CHESS ON THE MOVE
Part 3 An Important chess application
Once more I am going to digress from the review programme of the Nexus 7 tablet and chess applications that I set out in Part Two of this series, to bring to your attention an application that is very important for the serious chess player.
In the world of chess engines, databases and general PC chess programmes, ChessBase by the Frankfurt based company of the same name, is arguably the most popular among serious players. Other programmes such as Chess Assistant, Aquarium, SCID etc all have their good points but it would appear that ChessBase holds the centre stage. It provides all the features that is needed to have a complete reference resource i.e. a growing game base that now contains more than six million games, a user friendly method of searching for games, events and players, an analysis system supported by a highly rated chess engine, an immense opening book, a method of creating databases and saving games etc. etc. What more does one need? All this costs in excess of £200, a pretty heavy price for a discerning purchaser. However there is help at hand in that this company have now produced an android version which does not wholly clone it's parent but affords some of the main features, adequate for the itinerant chess player at a much more attractive price of £6.99! In fact, cheaper than the cost of this tablet and the application.
It is rather peculiar that the company do not fervently press their advertisements of this application in the same manner as their other products, so it is easily missed when trawling through their website.
When you acquire the ChessBase application the first thing you see is the introductory view (on the left), which presumably depicts a range of cabinet computers.
Going beyond this is probably the most important menu which provides access to the many features it offers - see this view. ChessBase are continually up-dating the features so it is possible that you may see some images that are slightly different from those depicted here.
An older version of the image will appear as that depicted on the right.
Pressing "Games" will give you access to a listing of over 6½ million (!!!!) master games, all of which can be viewed by pressing the relevant game in the list that appears.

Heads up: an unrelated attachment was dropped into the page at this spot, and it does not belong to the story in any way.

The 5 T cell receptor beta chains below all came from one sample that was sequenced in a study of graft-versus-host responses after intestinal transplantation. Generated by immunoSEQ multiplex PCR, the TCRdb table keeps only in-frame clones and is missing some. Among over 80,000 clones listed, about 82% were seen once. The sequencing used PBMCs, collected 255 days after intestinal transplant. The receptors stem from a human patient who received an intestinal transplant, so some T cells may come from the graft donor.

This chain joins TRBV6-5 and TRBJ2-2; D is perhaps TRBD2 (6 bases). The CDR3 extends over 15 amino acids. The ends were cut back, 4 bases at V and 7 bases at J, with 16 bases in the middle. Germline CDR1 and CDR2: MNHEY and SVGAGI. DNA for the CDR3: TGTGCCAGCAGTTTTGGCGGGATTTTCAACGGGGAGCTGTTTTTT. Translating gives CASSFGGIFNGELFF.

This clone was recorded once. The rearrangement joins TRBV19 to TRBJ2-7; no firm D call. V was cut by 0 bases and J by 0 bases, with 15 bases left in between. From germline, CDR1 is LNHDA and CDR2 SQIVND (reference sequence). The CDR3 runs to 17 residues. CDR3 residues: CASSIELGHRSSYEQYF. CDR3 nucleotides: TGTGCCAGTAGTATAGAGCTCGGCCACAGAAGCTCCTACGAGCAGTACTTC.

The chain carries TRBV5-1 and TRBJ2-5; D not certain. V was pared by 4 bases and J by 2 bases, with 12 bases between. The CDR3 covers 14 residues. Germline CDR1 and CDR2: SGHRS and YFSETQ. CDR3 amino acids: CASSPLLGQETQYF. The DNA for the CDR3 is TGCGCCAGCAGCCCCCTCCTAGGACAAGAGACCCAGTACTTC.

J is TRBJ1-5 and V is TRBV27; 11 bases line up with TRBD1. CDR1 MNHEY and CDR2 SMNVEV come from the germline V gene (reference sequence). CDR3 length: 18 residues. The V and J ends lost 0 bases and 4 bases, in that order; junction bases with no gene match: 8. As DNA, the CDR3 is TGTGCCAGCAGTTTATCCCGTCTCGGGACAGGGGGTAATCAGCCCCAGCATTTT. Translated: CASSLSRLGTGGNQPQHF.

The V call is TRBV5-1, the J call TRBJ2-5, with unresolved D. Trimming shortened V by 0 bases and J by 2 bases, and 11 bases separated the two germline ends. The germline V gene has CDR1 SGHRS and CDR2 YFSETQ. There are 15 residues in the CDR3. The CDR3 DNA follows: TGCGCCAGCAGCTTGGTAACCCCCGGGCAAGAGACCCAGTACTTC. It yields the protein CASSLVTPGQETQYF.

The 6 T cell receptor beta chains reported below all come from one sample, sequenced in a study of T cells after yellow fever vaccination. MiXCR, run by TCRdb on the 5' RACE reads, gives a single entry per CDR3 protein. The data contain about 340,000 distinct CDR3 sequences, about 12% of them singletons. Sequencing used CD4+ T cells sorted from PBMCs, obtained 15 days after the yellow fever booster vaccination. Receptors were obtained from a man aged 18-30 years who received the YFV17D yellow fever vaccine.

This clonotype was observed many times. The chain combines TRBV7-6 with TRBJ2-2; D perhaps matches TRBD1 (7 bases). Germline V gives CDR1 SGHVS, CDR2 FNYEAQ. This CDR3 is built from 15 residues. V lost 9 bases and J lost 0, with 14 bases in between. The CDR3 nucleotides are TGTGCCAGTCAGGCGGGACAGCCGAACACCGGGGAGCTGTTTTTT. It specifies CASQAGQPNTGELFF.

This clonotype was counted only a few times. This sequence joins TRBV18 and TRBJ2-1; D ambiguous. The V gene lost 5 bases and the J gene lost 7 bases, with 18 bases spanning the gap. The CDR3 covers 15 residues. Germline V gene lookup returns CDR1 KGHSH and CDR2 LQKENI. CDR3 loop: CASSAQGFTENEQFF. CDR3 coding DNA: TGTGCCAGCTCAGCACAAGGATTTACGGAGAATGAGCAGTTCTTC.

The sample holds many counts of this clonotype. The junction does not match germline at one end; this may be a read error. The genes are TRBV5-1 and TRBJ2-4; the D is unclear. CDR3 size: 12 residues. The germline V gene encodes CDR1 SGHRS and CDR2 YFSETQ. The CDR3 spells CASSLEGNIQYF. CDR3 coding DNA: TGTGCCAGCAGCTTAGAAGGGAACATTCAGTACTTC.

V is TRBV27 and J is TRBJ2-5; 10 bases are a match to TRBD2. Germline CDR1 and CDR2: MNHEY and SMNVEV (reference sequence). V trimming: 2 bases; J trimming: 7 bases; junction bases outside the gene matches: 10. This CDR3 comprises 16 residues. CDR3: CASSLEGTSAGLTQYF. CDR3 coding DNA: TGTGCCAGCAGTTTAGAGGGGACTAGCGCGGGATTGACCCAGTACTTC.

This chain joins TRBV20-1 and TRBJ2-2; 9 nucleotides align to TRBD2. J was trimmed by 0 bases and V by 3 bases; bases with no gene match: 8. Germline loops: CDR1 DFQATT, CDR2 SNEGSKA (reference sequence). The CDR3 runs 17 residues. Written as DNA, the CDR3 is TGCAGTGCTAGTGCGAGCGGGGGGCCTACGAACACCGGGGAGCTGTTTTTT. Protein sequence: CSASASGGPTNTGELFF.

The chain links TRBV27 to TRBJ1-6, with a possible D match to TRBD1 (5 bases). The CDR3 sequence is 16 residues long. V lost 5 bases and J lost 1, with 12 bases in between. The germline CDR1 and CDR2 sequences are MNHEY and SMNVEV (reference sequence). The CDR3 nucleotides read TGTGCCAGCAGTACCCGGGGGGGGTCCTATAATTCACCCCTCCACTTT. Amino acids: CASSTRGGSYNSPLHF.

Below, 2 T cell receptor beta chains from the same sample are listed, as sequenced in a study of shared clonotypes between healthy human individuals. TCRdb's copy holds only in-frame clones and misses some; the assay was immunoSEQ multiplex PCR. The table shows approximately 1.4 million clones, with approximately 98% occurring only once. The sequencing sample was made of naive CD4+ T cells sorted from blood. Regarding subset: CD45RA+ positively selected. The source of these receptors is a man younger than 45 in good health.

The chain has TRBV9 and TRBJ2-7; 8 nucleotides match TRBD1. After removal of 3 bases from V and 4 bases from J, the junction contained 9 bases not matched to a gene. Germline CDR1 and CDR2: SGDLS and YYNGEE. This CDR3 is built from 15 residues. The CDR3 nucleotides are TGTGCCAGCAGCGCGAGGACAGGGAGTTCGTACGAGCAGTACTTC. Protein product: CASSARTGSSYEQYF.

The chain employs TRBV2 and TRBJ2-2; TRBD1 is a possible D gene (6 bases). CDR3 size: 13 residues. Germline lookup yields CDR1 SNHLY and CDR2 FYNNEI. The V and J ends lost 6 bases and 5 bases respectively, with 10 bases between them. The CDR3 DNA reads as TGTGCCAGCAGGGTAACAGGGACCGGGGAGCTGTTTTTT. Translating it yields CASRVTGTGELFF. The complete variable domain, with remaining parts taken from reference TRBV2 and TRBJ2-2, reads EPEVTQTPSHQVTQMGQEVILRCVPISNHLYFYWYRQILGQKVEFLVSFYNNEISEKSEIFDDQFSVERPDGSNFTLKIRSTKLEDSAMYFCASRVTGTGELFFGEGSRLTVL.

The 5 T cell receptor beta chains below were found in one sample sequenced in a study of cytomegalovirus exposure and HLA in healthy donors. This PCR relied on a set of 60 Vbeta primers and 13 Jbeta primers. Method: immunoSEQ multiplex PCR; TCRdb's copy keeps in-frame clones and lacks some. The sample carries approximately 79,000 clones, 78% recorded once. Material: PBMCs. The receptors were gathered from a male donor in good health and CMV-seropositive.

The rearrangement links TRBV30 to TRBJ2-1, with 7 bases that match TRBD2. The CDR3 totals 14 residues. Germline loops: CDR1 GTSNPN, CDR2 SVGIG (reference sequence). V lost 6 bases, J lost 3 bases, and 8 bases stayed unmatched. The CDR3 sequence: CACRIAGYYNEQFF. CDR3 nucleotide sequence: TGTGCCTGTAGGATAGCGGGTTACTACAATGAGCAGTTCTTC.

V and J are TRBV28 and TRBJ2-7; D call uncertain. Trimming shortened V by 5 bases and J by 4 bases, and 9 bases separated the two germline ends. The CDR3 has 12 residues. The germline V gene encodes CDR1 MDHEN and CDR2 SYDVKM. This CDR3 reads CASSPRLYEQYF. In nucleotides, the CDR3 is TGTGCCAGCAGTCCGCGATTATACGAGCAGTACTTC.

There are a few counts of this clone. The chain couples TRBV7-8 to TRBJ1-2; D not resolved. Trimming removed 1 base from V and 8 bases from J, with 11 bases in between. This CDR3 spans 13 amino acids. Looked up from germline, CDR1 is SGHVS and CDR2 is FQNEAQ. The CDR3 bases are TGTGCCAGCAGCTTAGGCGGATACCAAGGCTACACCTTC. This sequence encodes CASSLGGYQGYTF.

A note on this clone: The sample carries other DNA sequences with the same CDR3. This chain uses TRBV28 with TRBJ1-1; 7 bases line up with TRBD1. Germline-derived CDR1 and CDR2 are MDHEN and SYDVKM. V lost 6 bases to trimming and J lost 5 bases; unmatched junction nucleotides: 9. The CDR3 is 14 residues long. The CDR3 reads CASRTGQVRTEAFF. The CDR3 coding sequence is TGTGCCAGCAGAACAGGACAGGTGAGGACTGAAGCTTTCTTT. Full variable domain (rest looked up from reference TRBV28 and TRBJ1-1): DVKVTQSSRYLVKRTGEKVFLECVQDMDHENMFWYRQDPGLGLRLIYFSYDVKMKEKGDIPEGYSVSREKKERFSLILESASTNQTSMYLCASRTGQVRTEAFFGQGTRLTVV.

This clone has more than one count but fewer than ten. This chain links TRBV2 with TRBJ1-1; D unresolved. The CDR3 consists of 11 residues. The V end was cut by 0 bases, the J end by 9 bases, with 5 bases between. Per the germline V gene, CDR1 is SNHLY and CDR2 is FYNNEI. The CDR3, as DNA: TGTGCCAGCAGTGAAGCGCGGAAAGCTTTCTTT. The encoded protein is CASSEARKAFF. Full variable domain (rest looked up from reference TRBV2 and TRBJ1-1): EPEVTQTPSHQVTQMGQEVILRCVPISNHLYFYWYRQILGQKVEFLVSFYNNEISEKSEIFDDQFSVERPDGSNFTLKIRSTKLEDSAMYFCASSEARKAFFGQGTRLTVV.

The games are best viewed by turning the tablet into the landscape position. This is an important feature of Nexus 7 - the ability to view in both portrait and landscape images.
Some games contain well informed annotations, which are best read in this format.
Here is a landscape view of the board view.
As you can see this view gives you the opportunity to play the games move by move, search for similar positions and summon up an engine to analyse the position on the board..
To give you an indication of the features that are available, below is a description of the app.
As you can see, this provides the most important features that are available on the full PC edition.
There is a choice of two chess engines - StockFish DD and Critter 1.6a. Neither of these are as strong as the latest Fritz but I suspect, given some time, we might still see a version of Fritz appear. However, either of these engines are adequate to give some indication of the best moves that can be played in the given position.
I suggest that you give yourself a Christmas present by downloading ChessBase. Most certainly you will not be disappointed and you will have the ability to find out why your last game went awry by pulling Nexus 7 out of your pocket immediately after you have resigned.